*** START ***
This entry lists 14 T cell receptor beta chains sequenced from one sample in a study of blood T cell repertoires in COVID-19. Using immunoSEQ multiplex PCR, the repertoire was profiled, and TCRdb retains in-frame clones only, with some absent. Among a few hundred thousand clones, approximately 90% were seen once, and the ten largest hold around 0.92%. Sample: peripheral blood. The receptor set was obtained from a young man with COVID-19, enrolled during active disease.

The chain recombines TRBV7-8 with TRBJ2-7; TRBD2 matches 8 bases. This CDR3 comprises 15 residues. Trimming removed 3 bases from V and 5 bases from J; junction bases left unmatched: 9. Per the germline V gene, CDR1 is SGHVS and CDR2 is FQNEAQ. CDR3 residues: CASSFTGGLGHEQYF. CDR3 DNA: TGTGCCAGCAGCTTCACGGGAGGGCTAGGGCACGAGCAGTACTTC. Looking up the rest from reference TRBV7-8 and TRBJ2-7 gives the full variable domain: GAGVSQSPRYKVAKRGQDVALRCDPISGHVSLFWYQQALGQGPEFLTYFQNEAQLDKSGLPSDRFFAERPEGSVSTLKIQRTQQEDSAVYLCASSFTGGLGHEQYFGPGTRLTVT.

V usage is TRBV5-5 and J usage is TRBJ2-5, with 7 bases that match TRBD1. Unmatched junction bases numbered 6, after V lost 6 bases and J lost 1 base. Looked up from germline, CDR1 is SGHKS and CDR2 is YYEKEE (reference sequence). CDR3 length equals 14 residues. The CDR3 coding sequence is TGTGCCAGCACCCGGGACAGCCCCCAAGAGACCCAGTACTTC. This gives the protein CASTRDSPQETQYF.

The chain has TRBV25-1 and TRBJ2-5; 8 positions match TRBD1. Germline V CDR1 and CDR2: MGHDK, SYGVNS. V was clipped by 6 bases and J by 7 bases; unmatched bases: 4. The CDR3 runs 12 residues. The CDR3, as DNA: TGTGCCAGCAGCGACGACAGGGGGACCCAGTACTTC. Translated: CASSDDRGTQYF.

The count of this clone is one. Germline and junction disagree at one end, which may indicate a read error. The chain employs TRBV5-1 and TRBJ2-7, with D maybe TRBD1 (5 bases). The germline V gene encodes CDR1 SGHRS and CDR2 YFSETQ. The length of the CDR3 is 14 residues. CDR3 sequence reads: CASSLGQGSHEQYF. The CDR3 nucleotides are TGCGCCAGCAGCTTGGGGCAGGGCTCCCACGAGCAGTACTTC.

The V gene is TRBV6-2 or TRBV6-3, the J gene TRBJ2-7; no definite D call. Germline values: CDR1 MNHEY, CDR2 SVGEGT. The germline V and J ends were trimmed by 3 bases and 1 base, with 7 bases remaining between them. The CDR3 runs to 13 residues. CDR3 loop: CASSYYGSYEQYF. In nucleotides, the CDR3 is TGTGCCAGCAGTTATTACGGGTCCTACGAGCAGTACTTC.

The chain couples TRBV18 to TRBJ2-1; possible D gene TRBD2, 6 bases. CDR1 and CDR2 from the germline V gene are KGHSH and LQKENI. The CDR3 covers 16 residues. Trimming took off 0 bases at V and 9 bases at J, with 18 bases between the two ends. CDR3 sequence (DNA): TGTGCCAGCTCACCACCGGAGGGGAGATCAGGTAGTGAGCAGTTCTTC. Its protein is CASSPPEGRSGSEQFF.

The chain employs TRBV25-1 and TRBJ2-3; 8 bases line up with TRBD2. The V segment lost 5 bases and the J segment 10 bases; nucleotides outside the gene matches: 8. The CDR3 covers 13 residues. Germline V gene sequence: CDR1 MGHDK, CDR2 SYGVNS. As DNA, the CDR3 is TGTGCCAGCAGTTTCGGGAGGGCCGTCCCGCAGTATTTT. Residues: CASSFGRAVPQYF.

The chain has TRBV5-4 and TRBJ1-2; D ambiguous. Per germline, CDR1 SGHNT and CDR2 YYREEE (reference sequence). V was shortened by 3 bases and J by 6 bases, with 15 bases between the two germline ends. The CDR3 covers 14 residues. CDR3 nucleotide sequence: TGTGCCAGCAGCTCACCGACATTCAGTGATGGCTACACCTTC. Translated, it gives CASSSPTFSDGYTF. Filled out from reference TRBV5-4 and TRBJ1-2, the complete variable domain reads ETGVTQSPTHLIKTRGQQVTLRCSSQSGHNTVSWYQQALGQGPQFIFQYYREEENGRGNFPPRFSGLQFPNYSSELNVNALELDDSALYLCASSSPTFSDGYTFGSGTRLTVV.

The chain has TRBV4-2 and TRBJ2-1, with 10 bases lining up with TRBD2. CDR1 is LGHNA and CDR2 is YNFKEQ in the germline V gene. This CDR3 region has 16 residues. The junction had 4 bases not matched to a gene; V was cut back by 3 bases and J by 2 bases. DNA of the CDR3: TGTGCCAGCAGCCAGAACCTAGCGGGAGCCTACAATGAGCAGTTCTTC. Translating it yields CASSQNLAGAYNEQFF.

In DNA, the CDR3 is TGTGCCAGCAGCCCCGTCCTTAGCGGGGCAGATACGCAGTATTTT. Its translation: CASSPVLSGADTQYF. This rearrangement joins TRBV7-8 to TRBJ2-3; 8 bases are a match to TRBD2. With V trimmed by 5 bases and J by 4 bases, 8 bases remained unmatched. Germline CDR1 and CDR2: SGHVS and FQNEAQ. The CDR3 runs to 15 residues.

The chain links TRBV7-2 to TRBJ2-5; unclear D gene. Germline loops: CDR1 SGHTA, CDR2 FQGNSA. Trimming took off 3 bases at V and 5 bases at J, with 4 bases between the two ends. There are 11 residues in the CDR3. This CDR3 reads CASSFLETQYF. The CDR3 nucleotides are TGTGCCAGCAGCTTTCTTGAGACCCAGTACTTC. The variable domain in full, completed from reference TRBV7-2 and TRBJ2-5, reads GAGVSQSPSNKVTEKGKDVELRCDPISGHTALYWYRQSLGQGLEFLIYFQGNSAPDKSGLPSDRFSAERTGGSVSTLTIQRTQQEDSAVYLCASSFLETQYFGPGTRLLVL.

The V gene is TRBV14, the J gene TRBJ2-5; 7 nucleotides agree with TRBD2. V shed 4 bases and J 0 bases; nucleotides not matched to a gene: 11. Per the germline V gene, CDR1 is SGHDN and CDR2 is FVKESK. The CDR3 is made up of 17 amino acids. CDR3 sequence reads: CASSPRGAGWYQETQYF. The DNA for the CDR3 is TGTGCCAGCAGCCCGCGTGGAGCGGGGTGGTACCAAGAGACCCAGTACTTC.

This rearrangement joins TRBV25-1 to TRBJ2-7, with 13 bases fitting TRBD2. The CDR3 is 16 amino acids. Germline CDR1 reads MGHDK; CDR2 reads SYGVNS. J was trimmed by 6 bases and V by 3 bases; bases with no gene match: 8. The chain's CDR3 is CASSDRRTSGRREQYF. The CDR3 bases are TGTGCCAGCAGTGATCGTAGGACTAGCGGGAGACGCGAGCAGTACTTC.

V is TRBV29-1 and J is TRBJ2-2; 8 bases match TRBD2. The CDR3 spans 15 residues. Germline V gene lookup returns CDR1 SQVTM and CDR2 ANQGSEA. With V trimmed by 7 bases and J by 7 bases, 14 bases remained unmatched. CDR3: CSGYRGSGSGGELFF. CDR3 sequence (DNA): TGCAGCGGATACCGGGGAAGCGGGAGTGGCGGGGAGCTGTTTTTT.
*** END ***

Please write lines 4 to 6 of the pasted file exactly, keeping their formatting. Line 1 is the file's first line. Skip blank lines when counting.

The chain has TRBV25-1 and TRBJ2-5; 8 positions match TRBD1. Germline V CDR1 and CDR2: MGHDK, SYGVNS. V was clipped by 6 bases and J by 7 bases; unmatched bases: 4. The CDR3 runs 12 residues. The CDR3, as DNA: TGTGCCAGCAGCGACGACAGGGGGACCCAGTACTTC. Translated: CASSDDRGTQYF.

The count of this clone is one. Germline and junction disagree at one end, which may indicate a read error. The chain employs TRBV5-1 and TRBJ2-7, with D maybe TRBD1 (5 bases). The germline V gene encodes CDR1 SGHRS and CDR2 YFSETQ. The length of the CDR3 is 14 residues. CDR3 sequence reads: CASSLGQGSHEQYF. The CDR3 nucleotides are TGCGCCAGCAGCTTGGGGCAGGGCTCCCACGAGCAGTACTTC.

The V gene is TRBV6-2 or TRBV6-3, the J gene TRBJ2-7; no definite D call. Germline values: CDR1 MNHEY, CDR2 SVGEGT. The germline V and J ends were trimmed by 3 bases and 1 base, with 7 bases remaining between them. The CDR3 runs to 13 residues. CDR3 loop: CASSYYGSYEQYF. In nucleotides, the CDR3 is TGTGCCAGCAGTTATTACGGGTCCTACGAGCAGTACTTC.